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Best Of British Science Fiction 2020 edited by Donna Scott (book review).

September 22, 2021 | By | Reply More

These ‘Best Of British-’ collections from Newcon Press always feature a lot of good stuff so I was pleased to get another for review. This one opened strongly with ‘War Crimes’ by M.R. Carey. Lieutenant Husnara Begum of the Royal Electrical and Mechanical Engineers is woken by an alert because someone has moved in London.

England’s capital is trapped in a stasis effect so that shouldn’t happen. The cuddly, sharing utopian future wouldn’t suit me but there’s a touch of horror to the scenario that reminded me of Stephen King’s short story ‘The Jaunt.’ I really liked this one.

Lavie Tidhar’s story ‘Blue And Blue And Blue And Pink’ is about pilots going into some forbidden zone to fetch contraband. It was well-written, intriguing and, ultimately, exasperating because nothing was explained. This modernist approach is perfectly legitimate but not to my taste. It’s even worse when you really like the story and get let down at the end.

In Ian Watson’s ‘Brave New World, By Oscar Wilde’, a pair of time travellers go back to fetch Oscar into a future where he is revered so that he can produce more great works. They return to 1897 to recover him from Berneval-le-Grand on the north coast of France, cleverly plotting his disappearance so it will pass without too many questions. In fiction, we can let dear old Oscar, Van Gogh, Lovecraft and others who died at a low point know how they came to be loved. Alas, in life, we can’t.

‘Mudlarking’ by Neil Williamson and ‘Infectious’ by Liz Williams both address present concerns. Williamson’s is about a resource agent in future Glasgow who suspects a colleague of corruption and follows him. Things are not what they seem. It’s a believable tale of what the future might be like with a touching human story at the core. I like the use of ‘footering’ because my dad used to say it. ‘Infectious’ is about a future where infection control is taken very seriously but the idle super-rich make a game of it. One hopes they’re not this bad but it might be an even more believable scenario.

Aberystwyth has been nuked in ‘Cofiwch Aberystwyth’ by Val Nolan and a Dutch Vlogger is touring it with his assistants. Mila specialises in danger because that’s what his followers love. An interesting tour of the town with lots of information about how nice it used to be and a disturbing vision of future nationalism in our once united kingdom. I enjoyed the story despite not liking the protagonist.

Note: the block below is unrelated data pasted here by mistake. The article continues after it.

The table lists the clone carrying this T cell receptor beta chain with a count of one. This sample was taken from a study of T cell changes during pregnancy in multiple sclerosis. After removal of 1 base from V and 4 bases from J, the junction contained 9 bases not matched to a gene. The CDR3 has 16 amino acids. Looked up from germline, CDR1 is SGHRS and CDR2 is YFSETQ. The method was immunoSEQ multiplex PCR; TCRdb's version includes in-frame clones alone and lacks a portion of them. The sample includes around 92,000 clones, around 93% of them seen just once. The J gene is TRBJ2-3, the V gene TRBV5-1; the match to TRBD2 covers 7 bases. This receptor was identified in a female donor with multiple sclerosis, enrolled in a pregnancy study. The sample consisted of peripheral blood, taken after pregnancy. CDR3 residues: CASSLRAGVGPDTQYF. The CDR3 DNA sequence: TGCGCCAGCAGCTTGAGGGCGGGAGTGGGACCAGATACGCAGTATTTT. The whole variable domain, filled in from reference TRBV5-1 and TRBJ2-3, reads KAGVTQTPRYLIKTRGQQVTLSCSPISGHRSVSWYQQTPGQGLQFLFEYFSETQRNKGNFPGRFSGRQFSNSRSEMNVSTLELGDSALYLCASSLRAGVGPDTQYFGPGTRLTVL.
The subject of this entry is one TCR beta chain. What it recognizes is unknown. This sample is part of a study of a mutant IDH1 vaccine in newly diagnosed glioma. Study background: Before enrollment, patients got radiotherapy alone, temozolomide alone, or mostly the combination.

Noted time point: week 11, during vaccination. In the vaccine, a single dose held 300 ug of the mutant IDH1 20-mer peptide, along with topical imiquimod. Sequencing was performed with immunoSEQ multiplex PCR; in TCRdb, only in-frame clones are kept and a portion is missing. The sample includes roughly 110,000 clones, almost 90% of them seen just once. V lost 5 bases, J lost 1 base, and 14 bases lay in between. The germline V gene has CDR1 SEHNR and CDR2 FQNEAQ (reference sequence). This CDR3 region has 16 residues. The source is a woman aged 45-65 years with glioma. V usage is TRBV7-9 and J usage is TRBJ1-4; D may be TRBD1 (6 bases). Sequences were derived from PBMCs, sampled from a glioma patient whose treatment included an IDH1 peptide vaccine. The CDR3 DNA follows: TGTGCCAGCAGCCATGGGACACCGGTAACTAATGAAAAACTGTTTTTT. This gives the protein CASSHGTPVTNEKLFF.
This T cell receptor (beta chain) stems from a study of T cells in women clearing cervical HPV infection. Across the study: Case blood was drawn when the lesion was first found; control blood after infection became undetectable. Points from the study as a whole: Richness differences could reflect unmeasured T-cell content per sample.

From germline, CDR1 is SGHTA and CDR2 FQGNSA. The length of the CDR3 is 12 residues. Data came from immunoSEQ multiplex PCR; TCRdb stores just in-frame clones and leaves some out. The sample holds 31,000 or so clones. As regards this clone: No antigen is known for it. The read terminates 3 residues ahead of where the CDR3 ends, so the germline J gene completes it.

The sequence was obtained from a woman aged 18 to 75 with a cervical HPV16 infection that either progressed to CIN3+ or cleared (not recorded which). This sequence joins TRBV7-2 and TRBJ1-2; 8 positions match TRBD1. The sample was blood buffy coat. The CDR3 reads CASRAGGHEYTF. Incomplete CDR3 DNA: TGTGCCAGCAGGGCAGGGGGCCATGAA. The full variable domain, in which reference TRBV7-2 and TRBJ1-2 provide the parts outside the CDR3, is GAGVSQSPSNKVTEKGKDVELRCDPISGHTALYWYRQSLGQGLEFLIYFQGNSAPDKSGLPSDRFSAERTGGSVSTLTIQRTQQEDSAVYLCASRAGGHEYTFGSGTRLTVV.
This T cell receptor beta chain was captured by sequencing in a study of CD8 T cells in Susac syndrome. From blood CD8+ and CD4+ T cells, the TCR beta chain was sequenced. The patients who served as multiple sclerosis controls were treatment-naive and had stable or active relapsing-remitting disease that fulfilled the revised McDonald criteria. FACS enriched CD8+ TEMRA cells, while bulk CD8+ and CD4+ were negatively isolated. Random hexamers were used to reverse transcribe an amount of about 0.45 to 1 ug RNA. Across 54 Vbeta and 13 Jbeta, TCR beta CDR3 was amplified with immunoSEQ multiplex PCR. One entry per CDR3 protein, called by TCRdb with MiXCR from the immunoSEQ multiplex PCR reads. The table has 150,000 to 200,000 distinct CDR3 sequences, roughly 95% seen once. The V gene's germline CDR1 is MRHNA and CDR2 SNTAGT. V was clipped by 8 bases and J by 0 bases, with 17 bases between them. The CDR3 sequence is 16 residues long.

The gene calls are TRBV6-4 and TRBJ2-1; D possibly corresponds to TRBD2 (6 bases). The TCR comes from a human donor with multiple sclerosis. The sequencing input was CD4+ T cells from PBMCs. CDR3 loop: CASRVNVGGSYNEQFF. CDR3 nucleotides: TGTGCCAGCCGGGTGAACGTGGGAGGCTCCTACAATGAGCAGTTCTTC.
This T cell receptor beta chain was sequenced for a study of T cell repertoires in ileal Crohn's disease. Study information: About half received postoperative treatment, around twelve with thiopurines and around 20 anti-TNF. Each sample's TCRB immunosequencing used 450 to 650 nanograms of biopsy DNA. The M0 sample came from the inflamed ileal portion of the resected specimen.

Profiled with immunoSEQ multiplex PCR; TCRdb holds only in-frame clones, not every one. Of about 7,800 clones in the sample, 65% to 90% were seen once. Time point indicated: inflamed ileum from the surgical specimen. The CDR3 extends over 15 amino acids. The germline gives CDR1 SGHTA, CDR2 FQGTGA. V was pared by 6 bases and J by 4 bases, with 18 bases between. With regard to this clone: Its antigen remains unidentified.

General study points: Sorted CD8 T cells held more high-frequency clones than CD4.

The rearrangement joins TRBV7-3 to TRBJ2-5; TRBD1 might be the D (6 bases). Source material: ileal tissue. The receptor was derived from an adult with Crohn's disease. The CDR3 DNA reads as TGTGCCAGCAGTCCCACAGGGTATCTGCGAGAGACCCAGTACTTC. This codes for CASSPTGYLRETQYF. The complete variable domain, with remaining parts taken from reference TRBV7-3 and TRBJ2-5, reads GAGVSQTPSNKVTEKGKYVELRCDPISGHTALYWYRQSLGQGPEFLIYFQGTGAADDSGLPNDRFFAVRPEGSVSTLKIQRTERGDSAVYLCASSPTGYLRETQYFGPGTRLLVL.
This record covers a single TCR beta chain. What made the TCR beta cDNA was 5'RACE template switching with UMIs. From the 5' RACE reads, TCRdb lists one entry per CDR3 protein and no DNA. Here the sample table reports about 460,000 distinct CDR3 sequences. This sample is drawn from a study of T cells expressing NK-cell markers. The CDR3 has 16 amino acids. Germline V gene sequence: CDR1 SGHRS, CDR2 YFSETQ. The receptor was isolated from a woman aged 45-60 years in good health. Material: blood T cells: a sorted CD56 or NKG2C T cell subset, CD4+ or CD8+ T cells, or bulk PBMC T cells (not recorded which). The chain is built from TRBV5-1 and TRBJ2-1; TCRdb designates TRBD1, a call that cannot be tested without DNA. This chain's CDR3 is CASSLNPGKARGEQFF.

‘What Happened To 70?’ by C.R. Berry fits into his time travel series but works as a standalone, too. I’m not sure it would stand up to serious mathematical analysis but the notion that the number 70 ceases to exist and only one person can remember it made for an interesting narrative.

‘Rings Around Saturn’ by Rosie Oliver is SF in the classic tradition with two salvage hunters chasing a derelict ship in Saturn’s rings. It’s underpinned by solid science and the ending reflects how society has changed since the 1950s when these kinds of stories were common fare. I really liked it.

I also enjoyed ‘The Good Shepherd’ by Stewart Hotston. A self-aware AI running cameras and traffic in London notices that something strange is happening on its patch and sets out to solve the mystery. It consults with the AIs that run Tokyo and other major cities for advice. Several modern films and TV dramas raise awareness of just how many cameras there are nowadays in cities, a number set to increase with new doorbell technology. Wouldn’t it be lovely if they were all run by benevolent AIs so we sheep could safely graze? Nice story.

There are some clever short shorts including ‘Panspermia High’ by Eric Brown, ‘Variations On Heisenberg’s Third Concerto’ by Eleanor R. Wood and ‘Here Today’ by Geoff Nelder. As usual, with ‘Best of British Science Fiction’, you get an eclectic mix and a good overview of what’s happening in Science Fiction shorts today. No single reader will like everything but it’s all quality stuff.

Eamonn Murphy

September 2021

(pub: NewCon Press, 2021. 280 page small enlarged paperback. Price: £12.99 (UK), $16.99 (US). ISBN: 978-1-91295-099-7. Ebook price: £ 6.49 (UK), $ 8.92 (US))

check out website: www.newconpress.co.uk

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Category: Books, Scifi

About the Author ()

Eamonn Murphy is a science fiction, fantasy, horror and graphic novel reviewer who writes a bit too. https://www.smashwords.com/profile/view/bigfootmurf

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